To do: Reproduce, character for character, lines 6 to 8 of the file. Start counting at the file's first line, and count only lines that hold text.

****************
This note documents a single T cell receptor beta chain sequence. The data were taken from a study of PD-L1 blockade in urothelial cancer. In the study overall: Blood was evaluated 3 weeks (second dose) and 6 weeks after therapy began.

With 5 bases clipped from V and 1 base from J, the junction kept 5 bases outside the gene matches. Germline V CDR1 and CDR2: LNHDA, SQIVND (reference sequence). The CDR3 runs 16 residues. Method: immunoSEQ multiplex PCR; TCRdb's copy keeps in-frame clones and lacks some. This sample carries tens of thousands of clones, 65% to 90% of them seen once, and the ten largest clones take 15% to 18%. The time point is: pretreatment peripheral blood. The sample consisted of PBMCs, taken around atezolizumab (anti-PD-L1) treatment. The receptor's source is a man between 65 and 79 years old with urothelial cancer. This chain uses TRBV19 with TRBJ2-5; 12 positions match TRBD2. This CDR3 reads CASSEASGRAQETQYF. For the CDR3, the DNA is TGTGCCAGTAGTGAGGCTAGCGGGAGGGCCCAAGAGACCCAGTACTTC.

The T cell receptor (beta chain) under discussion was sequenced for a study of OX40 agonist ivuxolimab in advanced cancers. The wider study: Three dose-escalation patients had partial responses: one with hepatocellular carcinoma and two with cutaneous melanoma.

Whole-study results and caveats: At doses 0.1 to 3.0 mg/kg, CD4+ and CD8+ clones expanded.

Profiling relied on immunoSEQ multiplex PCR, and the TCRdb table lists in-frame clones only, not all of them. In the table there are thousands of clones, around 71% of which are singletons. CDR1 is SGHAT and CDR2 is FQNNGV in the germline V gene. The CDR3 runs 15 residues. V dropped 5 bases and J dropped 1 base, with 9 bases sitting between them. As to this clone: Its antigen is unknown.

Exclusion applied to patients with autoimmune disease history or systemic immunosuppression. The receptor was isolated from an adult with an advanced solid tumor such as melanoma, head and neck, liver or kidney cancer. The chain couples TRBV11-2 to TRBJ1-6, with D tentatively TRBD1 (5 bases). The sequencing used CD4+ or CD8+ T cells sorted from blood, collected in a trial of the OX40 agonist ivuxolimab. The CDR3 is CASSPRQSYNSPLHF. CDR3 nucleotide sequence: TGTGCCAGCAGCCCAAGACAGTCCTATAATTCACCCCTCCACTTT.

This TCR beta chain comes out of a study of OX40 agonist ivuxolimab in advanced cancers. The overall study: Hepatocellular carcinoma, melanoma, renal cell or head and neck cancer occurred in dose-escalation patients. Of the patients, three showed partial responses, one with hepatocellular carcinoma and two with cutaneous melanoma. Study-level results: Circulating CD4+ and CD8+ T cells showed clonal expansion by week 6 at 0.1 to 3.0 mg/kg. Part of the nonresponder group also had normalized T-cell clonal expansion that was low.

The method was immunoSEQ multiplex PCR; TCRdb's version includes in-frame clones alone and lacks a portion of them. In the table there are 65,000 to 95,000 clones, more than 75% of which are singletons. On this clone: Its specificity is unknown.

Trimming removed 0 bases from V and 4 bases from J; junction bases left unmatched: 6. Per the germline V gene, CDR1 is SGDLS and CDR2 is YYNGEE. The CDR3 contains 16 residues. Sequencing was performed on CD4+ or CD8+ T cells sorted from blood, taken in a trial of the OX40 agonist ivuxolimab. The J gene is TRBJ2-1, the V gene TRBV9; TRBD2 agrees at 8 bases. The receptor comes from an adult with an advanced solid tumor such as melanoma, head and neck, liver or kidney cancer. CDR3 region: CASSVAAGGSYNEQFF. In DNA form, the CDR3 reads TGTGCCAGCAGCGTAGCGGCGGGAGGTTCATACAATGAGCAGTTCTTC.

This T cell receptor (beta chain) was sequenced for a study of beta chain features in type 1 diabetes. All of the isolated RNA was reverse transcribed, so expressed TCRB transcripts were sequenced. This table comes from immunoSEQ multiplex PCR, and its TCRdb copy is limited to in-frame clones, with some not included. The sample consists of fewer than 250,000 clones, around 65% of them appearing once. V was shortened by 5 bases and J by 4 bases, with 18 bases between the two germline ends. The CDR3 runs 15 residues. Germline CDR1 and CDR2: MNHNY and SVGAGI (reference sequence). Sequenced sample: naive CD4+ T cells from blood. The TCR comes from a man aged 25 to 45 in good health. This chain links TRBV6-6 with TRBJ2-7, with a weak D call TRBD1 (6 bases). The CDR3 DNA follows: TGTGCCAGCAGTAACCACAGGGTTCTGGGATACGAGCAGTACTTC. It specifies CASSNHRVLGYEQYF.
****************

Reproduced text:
Exclusion applied to patients with autoimmune disease history or systemic immunosuppression. The receptor was isolated from an adult with an advanced solid tumor such as melanoma, head and neck, liver or kidney cancer. The chain couples TRBV11-2 to TRBJ1-6, with D tentatively TRBD1 (5 bases). The sequencing used CD4+ or CD8+ T cells sorted from blood, collected in a trial of the OX40 agonist ivuxolimab. The CDR3 is CASSPRQSYNSPLHF. CDR3 nucleotide sequence: TGTGCCAGCAGCCCAAGACAGTCCTATAATTCACCCCTCCACTTT.

This TCR beta chain comes out of a study of OX40 agonist ivuxolimab in advanced cancers. The overall study: Hepatocellular carcinoma, melanoma, renal cell or head and neck cancer occurred in dose-escalation patients. Of the patients, three showed partial responses, one with hepatocellular carcinoma and two with cutaneous melanoma. Study-level results: Circulating CD4+ and CD8+ T cells showed clonal expansion by week 6 at 0.1 to 3.0 mg/kg. Part of the nonresponder group also had normalized T-cell clonal expansion that was low.

The method was immunoSEQ multiplex PCR; TCRdb's version includes in-frame clones alone and lacks a portion of them. In the table there are 65,000 to 95,000 clones, more than 75% of which are singletons. On this clone: Its specificity is unknown.